I don't think West End and East End are too problematic, although the use of West End when talking about Foggy Bottom is pretty informal. The parallel terms are nice, though, and do have history unlike the more arbitrary names "West Downtown" and "East Downtown," although those do clearly get the point across. I don't feel too strongly either way on this point.
Hopefully this long-winded post at least clarifies the rationale for the existing names! --PeterTalk 15:59, 5 August 2010 (EDT)
Thanks for the responses. Fair enough on West End and East End. For Anacostia, calling the whole area that is just incorrect, which I think is why "East of the River" is becoming more popular around the city in the past few years. And "Northeast" just rubs me the wrong way, since it includes so much of Northwest too and sort of makes it seem like it's all one big, same place. It'd be like an article on the Eastern US including Colorado or something. I like East of Rock Creek Park, then it's accurate and wouldn't be confusing, as I think Northeast or East DC would be. I'm open to any other good names though. --Awiseman 01:38, 9 August 2010 (EDT)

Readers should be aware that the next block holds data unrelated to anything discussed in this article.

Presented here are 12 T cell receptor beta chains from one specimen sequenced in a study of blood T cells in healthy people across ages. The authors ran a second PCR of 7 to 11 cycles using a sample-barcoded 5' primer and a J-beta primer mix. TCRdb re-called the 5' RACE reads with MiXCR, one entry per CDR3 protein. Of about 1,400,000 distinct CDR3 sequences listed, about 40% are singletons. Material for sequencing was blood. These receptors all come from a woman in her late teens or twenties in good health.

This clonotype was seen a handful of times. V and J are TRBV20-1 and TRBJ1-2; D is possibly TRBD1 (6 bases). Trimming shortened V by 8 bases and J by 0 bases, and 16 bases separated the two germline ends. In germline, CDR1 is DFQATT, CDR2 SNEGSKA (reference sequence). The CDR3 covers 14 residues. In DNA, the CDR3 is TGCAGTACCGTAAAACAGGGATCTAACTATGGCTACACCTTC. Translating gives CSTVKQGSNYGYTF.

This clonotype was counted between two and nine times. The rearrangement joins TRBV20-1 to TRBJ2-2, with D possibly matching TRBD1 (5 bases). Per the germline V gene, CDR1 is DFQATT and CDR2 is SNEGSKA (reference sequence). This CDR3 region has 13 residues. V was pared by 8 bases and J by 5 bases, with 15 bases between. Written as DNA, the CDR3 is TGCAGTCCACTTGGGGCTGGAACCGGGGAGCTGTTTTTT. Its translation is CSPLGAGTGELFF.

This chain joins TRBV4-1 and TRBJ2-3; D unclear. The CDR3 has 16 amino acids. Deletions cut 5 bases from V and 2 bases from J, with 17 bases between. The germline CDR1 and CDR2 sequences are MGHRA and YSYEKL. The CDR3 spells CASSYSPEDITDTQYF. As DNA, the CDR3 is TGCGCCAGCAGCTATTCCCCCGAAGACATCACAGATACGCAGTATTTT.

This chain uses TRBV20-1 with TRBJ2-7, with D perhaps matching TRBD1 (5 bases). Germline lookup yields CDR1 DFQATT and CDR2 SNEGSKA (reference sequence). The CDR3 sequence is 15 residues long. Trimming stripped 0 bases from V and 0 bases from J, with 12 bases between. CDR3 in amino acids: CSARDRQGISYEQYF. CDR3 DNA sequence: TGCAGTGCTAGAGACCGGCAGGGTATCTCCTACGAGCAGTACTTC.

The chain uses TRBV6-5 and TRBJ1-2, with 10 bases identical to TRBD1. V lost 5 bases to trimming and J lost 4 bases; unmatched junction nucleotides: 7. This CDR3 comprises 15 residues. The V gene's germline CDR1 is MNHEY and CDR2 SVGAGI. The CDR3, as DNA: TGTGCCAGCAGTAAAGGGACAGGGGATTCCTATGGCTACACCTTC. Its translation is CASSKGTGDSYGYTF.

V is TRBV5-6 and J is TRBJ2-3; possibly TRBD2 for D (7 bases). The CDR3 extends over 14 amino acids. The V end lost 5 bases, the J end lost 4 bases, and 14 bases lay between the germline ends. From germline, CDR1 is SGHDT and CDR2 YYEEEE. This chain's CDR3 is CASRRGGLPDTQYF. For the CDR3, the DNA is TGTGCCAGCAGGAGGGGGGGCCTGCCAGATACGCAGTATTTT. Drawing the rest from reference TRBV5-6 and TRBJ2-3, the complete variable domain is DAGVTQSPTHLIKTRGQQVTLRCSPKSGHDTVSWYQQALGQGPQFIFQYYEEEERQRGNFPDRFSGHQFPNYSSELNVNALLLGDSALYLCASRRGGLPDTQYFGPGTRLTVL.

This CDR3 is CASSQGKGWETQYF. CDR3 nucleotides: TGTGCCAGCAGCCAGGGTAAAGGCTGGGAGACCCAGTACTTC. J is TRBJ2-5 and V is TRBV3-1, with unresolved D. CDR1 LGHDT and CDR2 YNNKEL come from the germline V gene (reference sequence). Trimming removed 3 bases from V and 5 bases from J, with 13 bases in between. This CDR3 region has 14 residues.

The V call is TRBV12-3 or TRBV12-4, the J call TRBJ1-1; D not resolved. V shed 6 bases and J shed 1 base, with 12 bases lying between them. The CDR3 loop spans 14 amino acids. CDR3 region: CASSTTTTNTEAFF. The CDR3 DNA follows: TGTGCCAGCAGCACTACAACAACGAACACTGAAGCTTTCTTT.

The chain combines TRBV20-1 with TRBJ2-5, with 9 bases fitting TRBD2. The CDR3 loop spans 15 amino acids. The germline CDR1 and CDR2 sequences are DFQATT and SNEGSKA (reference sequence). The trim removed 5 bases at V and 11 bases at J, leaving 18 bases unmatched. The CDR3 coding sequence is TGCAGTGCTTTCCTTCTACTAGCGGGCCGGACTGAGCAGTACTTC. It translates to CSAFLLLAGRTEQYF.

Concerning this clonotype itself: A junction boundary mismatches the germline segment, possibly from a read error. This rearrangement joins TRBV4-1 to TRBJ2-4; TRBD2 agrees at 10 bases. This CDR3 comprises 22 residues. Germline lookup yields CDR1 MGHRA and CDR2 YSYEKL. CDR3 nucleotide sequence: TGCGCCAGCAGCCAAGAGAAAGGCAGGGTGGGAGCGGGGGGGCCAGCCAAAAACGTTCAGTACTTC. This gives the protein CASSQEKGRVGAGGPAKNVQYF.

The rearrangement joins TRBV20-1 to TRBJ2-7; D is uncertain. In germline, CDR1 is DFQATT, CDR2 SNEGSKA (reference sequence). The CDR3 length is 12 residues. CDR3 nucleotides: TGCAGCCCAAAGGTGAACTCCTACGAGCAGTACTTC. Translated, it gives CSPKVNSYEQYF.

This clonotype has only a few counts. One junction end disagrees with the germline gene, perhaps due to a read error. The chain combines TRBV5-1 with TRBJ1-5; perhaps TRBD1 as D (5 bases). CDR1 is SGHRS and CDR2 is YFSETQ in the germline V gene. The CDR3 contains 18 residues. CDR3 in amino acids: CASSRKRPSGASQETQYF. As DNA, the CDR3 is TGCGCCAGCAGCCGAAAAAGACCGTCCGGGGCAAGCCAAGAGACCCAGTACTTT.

Why are these in here? They're relatively unimportant and don't do much to explain D.C. or guide visitors through it. In fact, most of the books have little to do with the city itself and more to do with politics, which is not the subject of this article. I'd also note that other major cities do not include similar information. Without objection, I'm going to remove those sections. Best, Epicadam 21:02, 3 October 2010 (EDT)
I'd definitely object. Check through Wikitravel:Star articles and you will see that these sections are in each "huge city" article. Suggested film/literature is pretty standard travel guide fare, and is one of the first things I look for when perusing the travel literature section of a bookstore before heading off to a new place. --PeterTalk 21:56, 3 October 2010 (EDT)